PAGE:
“Maier was a self-invented polymath of a photographer,” writes Westerbeck in the book. “The one advantage Maier gained from keeping her photography to herself was an exemption from contradiction and condescension. She didn’t have to worry about either the orthodoxy or the approval of her peers.”

Vivian Maier: The Color Work was created in partnership with Howard Greenberg Gallery in New York City, who will be presenting an exhibition of the same title opening November 14, 2018 and running through January 5, 2019. Several of the color photographs included in the exhibition will be presented for the first time. You can see more of Maier’s black and white and color photography on this portfolio site dedicated to her collection, and you can purchase a copy of the new book on Amazon. (via Chicago Magazine)

Self-portrait, Chicago, February 1976. © Estate of Vivian Maier, Courtesy Maloof Collection and Howard Greenberg Gallery, New York

Self-portrait, Chicago, February 1976. © Estate of Vivian Maier, Courtesy Maloof Collection and Howard Greenberg Gallery, New York

Location unknown, May 1958. © Estate of Vivian Maier, Courtesy Maloof Collection and Howard Greenberg Gallery, New York

Location unknown, May 1958. © Estate of Vivian Maier, Courtesy Maloof Collection and Howard Greenberg Gallery, New York

Location and date unknown. © Estate of Vivian Maier, Courtesy Maloof Collection and Howard Greenberg Gallery, New York

Location and date unknown. © Estate of Vivian Maier, Courtesy Maloof Collection and Howard Greenberg Gallery, New York

New York City, 1959. © Estate of Vivian Maier, Courtesy Maloof Collection and Howard Greenberg Gallery, New York

New York City, 1959. © Estate of Vivian Maier, Courtesy Maloof Collection and Howard Greenberg Gallery, New York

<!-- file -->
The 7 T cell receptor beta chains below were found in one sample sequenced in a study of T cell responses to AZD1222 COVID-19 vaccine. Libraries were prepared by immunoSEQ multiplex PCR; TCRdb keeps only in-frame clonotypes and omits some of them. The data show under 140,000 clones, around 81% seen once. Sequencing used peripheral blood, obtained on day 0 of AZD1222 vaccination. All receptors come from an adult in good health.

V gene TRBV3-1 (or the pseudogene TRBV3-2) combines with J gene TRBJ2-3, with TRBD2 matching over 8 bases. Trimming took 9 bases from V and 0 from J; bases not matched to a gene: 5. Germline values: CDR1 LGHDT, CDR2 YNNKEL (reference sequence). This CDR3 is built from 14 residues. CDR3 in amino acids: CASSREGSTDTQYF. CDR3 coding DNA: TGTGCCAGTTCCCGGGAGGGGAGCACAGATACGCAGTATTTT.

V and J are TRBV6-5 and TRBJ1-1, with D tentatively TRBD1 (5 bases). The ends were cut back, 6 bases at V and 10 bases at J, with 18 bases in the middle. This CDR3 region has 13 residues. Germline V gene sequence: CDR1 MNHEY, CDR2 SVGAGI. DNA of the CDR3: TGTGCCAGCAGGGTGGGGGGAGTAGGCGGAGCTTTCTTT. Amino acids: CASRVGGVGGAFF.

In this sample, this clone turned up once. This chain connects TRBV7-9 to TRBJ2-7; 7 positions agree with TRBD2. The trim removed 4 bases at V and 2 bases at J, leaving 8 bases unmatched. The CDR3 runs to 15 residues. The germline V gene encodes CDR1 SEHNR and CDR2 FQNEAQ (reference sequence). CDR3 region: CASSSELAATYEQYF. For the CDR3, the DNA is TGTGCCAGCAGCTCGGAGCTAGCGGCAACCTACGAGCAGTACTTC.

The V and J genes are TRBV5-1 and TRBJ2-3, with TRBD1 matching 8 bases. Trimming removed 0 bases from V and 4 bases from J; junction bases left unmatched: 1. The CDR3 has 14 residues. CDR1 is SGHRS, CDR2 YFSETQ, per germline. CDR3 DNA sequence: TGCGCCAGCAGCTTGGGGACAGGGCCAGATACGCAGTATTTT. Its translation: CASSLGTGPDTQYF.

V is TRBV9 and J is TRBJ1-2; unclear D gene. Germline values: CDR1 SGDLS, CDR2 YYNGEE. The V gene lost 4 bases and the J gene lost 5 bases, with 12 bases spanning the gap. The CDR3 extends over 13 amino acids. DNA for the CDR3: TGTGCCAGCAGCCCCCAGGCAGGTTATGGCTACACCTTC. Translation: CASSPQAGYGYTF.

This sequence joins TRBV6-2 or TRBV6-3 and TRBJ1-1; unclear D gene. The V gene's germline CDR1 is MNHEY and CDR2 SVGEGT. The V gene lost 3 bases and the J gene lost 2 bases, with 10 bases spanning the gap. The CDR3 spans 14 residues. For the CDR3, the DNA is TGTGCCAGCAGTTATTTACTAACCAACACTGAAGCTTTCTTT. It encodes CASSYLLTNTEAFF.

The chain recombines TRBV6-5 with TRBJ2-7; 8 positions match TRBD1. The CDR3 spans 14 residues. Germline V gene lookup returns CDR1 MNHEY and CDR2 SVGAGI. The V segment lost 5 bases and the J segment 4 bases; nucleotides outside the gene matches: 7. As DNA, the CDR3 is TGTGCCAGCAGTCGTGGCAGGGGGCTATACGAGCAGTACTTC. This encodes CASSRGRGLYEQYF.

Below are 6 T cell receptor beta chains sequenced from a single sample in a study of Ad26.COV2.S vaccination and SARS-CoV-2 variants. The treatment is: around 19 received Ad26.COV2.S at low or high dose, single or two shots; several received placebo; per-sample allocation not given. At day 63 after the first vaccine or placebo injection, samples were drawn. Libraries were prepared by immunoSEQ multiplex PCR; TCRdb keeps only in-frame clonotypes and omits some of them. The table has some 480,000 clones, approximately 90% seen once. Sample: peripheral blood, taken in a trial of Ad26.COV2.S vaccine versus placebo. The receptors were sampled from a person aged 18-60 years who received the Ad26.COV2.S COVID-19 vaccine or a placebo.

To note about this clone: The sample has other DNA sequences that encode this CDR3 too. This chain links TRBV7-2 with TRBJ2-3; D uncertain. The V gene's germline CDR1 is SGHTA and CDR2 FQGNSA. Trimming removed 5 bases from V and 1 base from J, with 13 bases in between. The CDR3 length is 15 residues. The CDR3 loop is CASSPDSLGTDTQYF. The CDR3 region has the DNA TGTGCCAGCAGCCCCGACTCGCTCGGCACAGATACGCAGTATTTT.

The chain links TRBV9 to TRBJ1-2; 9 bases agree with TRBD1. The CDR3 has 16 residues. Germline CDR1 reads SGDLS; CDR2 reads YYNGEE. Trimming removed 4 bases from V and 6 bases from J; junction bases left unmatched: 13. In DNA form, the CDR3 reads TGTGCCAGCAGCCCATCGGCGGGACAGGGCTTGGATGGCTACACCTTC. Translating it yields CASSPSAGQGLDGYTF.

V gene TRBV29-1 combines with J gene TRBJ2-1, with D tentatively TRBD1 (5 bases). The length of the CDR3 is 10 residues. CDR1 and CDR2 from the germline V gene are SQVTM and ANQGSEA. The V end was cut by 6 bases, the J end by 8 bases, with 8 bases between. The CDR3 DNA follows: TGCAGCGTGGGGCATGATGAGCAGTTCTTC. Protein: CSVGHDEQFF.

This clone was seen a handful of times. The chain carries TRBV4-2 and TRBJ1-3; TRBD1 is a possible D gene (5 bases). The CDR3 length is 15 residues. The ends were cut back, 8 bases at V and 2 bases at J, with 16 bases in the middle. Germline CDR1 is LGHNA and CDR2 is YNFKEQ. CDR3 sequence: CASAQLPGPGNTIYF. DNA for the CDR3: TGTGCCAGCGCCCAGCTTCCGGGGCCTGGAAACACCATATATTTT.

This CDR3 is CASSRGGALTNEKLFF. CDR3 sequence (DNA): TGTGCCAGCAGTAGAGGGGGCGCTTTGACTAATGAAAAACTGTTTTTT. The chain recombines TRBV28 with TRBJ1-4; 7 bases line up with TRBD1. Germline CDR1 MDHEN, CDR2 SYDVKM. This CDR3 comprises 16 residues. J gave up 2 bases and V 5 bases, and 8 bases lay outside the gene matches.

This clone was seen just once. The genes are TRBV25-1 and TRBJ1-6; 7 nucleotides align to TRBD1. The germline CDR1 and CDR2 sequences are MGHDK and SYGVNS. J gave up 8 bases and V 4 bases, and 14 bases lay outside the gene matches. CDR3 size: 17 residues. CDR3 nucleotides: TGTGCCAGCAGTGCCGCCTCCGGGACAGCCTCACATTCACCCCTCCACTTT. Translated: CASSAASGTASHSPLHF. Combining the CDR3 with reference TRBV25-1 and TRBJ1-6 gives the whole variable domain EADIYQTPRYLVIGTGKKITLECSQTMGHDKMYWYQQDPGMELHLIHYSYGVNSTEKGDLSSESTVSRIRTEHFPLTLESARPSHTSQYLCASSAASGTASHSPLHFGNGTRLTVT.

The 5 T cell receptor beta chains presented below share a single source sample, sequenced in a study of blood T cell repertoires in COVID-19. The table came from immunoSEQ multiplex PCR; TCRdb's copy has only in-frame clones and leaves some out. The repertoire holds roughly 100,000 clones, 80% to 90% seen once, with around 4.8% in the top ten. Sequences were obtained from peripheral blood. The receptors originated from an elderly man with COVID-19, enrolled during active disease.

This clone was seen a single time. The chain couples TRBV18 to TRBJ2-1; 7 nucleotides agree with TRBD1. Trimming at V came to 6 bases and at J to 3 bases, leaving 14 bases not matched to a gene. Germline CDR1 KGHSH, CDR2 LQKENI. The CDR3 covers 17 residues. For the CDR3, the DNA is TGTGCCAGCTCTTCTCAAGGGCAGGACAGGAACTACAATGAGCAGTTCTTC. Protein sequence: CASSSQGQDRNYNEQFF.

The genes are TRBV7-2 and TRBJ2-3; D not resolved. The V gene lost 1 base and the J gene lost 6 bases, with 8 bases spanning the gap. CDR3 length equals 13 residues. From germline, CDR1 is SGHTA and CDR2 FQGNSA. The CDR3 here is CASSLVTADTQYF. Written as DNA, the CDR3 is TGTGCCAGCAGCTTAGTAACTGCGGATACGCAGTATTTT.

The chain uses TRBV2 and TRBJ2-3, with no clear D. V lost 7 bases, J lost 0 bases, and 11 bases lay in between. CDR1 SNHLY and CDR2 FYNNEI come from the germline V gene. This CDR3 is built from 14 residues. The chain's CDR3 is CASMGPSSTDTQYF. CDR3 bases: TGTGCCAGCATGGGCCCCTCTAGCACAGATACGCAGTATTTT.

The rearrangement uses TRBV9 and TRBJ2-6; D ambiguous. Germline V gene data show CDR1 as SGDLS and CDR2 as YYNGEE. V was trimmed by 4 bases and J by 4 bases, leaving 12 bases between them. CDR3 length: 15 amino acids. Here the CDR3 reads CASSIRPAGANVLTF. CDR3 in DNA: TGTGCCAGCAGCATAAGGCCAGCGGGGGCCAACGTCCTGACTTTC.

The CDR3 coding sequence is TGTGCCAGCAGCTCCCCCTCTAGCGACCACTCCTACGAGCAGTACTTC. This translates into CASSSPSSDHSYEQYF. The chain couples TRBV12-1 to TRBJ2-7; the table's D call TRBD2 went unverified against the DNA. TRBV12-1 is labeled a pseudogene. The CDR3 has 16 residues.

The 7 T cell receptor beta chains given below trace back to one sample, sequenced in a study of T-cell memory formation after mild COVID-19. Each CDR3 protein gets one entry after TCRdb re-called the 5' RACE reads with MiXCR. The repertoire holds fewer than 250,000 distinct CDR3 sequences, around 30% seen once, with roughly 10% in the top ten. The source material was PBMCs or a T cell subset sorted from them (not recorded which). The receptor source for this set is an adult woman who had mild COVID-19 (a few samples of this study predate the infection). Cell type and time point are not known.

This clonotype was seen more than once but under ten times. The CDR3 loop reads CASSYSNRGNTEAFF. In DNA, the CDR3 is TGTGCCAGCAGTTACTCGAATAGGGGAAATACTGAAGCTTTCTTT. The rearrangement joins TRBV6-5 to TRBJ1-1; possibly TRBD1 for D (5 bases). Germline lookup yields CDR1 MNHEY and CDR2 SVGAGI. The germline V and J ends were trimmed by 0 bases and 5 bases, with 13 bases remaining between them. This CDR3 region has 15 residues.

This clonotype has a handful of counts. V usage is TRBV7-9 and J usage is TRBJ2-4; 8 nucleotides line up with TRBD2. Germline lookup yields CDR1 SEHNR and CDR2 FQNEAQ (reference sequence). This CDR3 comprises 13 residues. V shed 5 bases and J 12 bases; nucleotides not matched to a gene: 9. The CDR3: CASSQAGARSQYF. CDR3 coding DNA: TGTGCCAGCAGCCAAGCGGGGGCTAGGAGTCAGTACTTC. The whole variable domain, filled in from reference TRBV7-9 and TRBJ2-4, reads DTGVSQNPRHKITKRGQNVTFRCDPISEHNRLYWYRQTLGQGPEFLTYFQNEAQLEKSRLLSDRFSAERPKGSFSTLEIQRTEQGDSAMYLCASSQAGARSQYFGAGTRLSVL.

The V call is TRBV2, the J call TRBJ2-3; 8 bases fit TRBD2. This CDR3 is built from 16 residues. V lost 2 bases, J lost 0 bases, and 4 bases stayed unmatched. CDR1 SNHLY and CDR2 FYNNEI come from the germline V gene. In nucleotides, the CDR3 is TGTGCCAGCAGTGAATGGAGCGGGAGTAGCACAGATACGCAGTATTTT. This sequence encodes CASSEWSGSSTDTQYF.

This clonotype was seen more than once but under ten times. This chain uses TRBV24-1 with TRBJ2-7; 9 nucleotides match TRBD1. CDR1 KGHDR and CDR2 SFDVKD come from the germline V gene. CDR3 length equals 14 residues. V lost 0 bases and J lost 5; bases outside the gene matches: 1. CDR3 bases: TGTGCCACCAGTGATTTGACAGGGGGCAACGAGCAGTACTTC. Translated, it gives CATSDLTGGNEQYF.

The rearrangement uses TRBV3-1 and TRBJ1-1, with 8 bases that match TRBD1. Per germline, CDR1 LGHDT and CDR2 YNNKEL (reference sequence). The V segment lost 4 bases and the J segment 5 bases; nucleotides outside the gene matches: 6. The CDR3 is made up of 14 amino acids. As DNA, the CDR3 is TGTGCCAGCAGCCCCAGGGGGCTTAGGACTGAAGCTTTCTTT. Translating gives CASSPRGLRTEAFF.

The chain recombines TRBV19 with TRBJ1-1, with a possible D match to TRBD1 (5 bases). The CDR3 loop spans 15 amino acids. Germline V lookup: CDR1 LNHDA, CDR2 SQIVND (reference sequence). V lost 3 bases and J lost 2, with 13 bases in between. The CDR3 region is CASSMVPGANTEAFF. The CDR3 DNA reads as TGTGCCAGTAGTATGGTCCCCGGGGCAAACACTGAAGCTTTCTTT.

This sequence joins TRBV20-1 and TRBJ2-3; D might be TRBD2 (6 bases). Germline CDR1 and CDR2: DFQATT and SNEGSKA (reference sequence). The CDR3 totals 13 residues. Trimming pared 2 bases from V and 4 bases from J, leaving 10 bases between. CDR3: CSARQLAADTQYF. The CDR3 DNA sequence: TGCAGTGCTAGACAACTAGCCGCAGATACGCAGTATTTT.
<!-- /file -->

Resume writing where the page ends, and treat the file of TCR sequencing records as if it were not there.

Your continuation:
Location unknown, 1960. © Estate of Vivian Maier, Courtesy Maloof Collection and Howard Greenberg Gallery, New York

Location unknown, 1960. © Estate of Vivian Maier, Courtesy Maloof Collection and Howard Greenberg Gallery, New York

Chicago, 1962. © Estate of Vivian Maier, Courtesy Maloof Collection and Howard Greenberg Gallery, New York

Chicago, 1962. © Estate of Vivian Maier, Courtesy Maloof Collection and Howard Greenberg Gallery, New York

Location and date unknown. © Estate of Vivian Maier, Courtesy Maloof Collection and Howard Greenberg Gallery, New York

Location and date unknown. © Estate of Vivian Maier, Courtesy Maloof Collection and Howard Greenberg Gallery, New York

Self-portrait, Chicagoland, October 1975. © Estate of Vivian Maier, Courtesy Maloof Collection and Howard Greenberg Gallery, New York

Self-portrait, Chicagoland, October 1975. © Estate of Vivian Maier, Courtesy Maloof Collection and Howard Greenberg Gallery, New York

Chicagoland, 1975. © Estate of Vivian Maier, Courtesy Maloof Collection and Howard Greenberg Gallery, New York

Chicagoland, 1975. © Estate of Vivian Maier, Courtesy Maloof Collection and Howard Greenberg Gallery, New York

Self-portrait, Chicago, January 1979. © Estate of Vivian Maier, Courtesy Maloof Collection and Howard Greenberg Gallery, New York